I learn from a BBC magazine article by Jon Kelly today that many people are preoccupied with postcodes and dissatisfied with their own. Is this more a cause of class divisions, or an effect?
If we didn’t already live in a highly stratified society, maybe these arbitrary strings of letters and numbers would be a matter of universal indifference and do no more than serve their function of distinguishing one place from another. But I think it’s more likely that the very act of ‘distinguishing one place from another’ implies hierarchical arrangement for many people, and the prospect of superiority and inferiority, in a way that our culture likes to reinforce.
Kelly reports that ‘aggrieved groups who feel their postcode somehow doesn't reflect their sense of place are campaigning for change’ – I didn’t realise you could – and doing so with ‘a separatist zeal’.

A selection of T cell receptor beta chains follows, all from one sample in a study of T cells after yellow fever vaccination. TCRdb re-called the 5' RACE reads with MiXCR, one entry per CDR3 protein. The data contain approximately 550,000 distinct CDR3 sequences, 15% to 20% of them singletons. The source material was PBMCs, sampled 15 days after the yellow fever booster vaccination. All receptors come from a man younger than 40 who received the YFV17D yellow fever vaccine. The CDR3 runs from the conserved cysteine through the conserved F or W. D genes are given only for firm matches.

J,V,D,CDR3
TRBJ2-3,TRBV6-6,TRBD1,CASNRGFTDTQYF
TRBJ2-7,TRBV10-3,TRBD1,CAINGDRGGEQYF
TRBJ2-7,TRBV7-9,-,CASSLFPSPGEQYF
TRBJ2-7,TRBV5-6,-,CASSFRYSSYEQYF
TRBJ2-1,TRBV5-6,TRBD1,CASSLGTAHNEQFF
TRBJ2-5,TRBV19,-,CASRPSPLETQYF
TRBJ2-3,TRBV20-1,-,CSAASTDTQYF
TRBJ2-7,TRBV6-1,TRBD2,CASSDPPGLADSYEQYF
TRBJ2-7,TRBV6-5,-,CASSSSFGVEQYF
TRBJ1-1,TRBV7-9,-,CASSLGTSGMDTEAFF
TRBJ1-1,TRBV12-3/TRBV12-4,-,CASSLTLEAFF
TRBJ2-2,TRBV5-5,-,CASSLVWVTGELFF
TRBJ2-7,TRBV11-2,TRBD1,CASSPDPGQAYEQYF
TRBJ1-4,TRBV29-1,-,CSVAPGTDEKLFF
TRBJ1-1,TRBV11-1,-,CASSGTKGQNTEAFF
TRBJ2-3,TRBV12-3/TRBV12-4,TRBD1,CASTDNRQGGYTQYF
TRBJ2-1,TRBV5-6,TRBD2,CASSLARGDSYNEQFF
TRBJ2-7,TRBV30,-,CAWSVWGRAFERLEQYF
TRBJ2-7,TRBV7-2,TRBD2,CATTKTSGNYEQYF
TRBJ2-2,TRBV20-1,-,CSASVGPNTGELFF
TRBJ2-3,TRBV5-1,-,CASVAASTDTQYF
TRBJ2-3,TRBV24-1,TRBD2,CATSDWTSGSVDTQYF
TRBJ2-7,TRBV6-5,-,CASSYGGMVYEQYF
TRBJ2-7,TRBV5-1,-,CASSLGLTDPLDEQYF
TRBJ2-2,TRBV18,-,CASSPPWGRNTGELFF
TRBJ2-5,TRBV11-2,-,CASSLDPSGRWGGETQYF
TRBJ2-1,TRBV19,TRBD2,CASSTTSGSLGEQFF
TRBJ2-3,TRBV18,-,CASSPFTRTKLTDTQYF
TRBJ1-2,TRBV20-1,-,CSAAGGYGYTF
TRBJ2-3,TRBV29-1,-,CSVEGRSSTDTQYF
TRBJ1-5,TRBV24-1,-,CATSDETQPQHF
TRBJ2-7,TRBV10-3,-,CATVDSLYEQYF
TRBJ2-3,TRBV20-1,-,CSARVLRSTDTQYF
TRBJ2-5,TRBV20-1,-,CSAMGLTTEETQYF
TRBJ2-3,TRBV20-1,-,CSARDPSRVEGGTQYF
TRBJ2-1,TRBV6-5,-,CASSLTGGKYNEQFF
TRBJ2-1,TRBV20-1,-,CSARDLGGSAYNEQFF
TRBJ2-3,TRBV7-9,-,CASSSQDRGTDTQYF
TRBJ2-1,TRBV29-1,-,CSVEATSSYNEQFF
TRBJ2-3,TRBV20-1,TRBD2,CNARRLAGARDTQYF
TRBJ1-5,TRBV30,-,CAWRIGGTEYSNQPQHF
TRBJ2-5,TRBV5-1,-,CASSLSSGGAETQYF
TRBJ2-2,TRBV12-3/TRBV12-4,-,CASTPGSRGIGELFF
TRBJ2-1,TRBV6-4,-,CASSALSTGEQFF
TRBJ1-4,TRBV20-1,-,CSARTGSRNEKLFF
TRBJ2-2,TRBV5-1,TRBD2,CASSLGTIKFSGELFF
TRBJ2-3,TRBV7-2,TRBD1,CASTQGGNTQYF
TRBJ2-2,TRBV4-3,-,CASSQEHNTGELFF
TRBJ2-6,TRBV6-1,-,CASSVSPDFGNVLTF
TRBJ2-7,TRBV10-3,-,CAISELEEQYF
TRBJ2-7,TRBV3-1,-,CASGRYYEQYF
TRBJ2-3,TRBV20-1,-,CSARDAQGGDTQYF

It strikes me that you have to ‘come out’ as a snob in order to organise or participate in a campaign of this sort. You can’t just mumble behind the net curtains, you have to make public statements about yourself in relation to others; and you have to make those statements with other people and to other people.
It’s this readiness to accept being identified as a snob – almost as if it were something to be proud of – that I find most curious. Is our age uncharacteristic in this sense, or is this a phenomenon universal across history and geography? (Is there a social anthropologist in the house?) (And what's their address?)